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Send in the nutrient scavengers

05/22/2013 @ 3:18pm

Research confirms that more than 50% of nitrogen (N) applied to wheat crops is not recovered in plants at harvest. Research also shows the remaining N in many soils across the U.S. washes below the root zone before next year’s crop is planted.

This data applies to regions where farmers traditionally plant one crop per year. This leaves the fields fallow over winter, exposed directly to the elements.

Leaving fertilizer behind has serious financial and environmental consequences. That’s why researchers are exploring ways to more fully utilize the inputs they apply.

“There does not appear to be a single silver bullet on the horizon,” says Lucas Patzek, a Washington State University (WSU) agricultural Extension faculty member who has been studying N use in wheat production. “Instead, we see that the real solution to this problem lies in approaching it from two directions.”

In the short-term, this means developing and promoting cropping systems that integrate a nutrient-scavenging component in their rotation.

Long-term, it means identifying wheat varieties that use N more efficiently. These would function as foundation stock for breeding programs that focus on varieties with improved uptake and lower N requirements.

Double Cropping For Nutrient Recovery

Ken Miller operates a 2,000-acre wheat and cattle ranch in central North Dakota near Fort Rice. In recent years, he has experimented with cropping systems that help him recover unused N left in the soil after wheat and corn harvest.

“With the cost of inputs going up, it just makes good sense to reduce them as much as possible,” says Miller. “Planting a second crop right after my grain harvest has worked particularly well for me.”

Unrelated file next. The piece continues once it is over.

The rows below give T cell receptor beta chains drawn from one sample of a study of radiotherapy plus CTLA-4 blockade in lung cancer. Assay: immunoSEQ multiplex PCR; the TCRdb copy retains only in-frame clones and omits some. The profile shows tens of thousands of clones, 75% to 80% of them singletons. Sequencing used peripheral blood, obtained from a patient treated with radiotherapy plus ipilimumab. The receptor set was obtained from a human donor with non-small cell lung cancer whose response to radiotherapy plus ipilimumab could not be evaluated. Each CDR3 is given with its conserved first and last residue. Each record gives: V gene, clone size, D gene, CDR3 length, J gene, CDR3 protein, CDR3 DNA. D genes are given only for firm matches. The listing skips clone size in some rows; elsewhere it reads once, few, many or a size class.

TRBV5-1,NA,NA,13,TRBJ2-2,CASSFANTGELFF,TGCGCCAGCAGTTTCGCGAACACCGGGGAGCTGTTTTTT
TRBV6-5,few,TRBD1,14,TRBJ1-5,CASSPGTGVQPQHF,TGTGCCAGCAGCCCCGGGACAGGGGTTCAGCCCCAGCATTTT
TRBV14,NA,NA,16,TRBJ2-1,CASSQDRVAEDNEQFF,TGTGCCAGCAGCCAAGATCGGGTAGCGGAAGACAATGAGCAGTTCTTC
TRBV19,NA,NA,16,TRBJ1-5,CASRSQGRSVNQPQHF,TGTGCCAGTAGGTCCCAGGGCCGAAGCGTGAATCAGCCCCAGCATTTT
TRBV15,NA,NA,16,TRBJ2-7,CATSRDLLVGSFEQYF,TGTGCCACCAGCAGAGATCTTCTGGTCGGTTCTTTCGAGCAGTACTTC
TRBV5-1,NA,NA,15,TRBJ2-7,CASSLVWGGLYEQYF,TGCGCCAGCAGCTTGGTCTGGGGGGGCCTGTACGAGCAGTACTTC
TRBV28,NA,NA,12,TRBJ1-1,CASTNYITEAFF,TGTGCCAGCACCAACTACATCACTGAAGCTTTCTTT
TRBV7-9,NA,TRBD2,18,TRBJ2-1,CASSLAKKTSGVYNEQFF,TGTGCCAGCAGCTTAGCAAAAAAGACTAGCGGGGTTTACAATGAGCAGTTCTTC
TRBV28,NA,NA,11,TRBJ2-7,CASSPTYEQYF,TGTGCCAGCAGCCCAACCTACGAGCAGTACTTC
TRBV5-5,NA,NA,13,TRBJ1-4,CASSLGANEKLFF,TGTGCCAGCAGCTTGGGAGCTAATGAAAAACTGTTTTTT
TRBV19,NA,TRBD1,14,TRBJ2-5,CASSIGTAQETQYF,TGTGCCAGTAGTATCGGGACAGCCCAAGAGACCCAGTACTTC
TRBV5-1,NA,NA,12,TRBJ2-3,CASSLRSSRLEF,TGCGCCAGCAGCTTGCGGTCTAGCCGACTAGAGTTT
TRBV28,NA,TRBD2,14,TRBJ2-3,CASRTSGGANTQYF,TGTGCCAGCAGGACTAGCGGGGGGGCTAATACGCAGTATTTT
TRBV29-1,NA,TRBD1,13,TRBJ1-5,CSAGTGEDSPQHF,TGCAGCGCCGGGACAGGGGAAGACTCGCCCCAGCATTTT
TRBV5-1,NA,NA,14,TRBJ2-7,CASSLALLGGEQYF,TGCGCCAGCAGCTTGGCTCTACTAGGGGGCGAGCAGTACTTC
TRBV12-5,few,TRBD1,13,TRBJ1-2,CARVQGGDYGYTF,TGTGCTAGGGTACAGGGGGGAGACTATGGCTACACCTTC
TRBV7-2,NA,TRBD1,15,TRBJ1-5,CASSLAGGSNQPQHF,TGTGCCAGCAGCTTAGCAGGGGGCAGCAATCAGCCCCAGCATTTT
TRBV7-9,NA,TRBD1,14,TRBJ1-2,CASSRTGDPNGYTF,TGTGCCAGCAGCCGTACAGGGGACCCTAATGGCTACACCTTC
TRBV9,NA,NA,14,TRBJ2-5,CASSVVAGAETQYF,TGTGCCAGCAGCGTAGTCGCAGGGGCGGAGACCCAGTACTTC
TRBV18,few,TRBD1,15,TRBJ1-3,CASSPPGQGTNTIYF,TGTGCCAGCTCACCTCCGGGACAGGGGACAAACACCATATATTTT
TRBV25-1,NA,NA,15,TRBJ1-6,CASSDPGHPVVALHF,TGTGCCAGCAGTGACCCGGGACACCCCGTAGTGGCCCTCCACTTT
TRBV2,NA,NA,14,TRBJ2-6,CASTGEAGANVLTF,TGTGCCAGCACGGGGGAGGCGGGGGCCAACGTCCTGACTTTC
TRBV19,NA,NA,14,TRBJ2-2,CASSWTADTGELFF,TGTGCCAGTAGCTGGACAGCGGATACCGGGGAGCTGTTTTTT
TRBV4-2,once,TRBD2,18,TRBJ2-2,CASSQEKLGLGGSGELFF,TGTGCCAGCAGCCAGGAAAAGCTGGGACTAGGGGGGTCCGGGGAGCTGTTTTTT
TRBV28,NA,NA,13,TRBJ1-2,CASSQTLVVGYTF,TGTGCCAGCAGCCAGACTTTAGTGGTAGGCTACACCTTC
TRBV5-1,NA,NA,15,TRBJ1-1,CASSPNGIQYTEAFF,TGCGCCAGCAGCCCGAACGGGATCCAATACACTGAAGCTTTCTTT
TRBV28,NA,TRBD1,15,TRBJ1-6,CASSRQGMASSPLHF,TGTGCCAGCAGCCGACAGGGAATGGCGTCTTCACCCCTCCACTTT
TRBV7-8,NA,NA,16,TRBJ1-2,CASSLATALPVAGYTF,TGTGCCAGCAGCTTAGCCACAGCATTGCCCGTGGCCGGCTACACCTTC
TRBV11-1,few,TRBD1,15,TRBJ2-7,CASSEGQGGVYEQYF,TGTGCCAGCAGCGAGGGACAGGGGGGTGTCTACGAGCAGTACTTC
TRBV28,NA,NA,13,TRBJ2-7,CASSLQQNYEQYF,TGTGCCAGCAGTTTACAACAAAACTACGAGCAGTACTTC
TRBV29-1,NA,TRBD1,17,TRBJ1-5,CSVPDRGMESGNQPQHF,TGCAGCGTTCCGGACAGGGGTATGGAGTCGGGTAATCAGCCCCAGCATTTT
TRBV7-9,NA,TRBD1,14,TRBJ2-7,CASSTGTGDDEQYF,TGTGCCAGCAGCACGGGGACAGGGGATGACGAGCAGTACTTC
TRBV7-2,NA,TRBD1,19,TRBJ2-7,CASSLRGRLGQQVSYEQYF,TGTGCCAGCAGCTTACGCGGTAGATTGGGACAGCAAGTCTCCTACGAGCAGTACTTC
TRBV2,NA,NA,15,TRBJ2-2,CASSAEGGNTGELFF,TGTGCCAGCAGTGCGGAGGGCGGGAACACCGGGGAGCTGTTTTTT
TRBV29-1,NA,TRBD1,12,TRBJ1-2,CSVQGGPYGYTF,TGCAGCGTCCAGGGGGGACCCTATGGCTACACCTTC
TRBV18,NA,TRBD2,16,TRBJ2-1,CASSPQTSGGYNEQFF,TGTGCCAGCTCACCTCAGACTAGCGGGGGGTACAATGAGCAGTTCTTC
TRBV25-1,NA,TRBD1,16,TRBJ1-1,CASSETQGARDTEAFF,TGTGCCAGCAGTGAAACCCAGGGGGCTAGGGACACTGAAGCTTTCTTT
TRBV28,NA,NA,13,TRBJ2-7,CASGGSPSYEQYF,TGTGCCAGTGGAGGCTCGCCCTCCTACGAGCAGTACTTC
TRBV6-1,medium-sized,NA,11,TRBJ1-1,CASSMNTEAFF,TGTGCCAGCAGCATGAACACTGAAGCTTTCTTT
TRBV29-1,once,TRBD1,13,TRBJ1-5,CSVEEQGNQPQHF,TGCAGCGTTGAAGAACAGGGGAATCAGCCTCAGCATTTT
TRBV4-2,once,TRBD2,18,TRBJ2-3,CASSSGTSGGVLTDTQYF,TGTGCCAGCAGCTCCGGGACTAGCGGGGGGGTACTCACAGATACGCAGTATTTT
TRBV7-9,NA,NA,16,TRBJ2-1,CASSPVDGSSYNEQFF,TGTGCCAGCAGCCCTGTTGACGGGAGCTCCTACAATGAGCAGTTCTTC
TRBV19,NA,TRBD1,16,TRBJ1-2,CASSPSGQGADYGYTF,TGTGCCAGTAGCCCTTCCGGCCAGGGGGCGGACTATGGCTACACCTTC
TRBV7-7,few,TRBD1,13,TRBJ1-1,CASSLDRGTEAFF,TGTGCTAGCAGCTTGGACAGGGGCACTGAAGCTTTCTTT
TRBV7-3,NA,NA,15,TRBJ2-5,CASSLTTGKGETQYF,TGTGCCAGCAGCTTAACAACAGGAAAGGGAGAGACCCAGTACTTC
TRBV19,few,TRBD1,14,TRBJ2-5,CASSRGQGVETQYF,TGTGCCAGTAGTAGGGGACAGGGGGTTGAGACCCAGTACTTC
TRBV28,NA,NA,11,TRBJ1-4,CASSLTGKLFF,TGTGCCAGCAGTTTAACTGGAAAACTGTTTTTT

He cites a stand of spring wheat he planted under irrigation in 2011. He applied the recommended 100 pounds per acre of N. After harvest at the end of August, Miller direct-seeded a second crop of cool-season annuals that included field peas, lentils, hairy vetch, clover, turnips, radishes, and Italian ryegrass.

“In most years, my wheat comes off in the beginning of August,” he says. “That puts the blend in the ground 30 days earlier.”

Miller says that under normal circumstances this second crop would be intensively grazed in October.

“When it goes in at the beginning of August, it is waist-high at the end of September,” says Miller. “That’s when I really get a tremendous amount of forage.”

He says the gain he usually sees in animal-production units equals his production costs, plus a nice profit. “But because of my late start and the fact that I had a surplus of quality grazing ground last year, I didn’t bother running the cattle through that field,” says Miller.

In the spring of 2012, Miller planted corn. Normally, he broadcasts 100 pounds of N per acre at seeding on top of 300 to 350 pounds per acre of broadcast fertilizer. Last year, though, he sliced the broadcast rate to 100 pounds.

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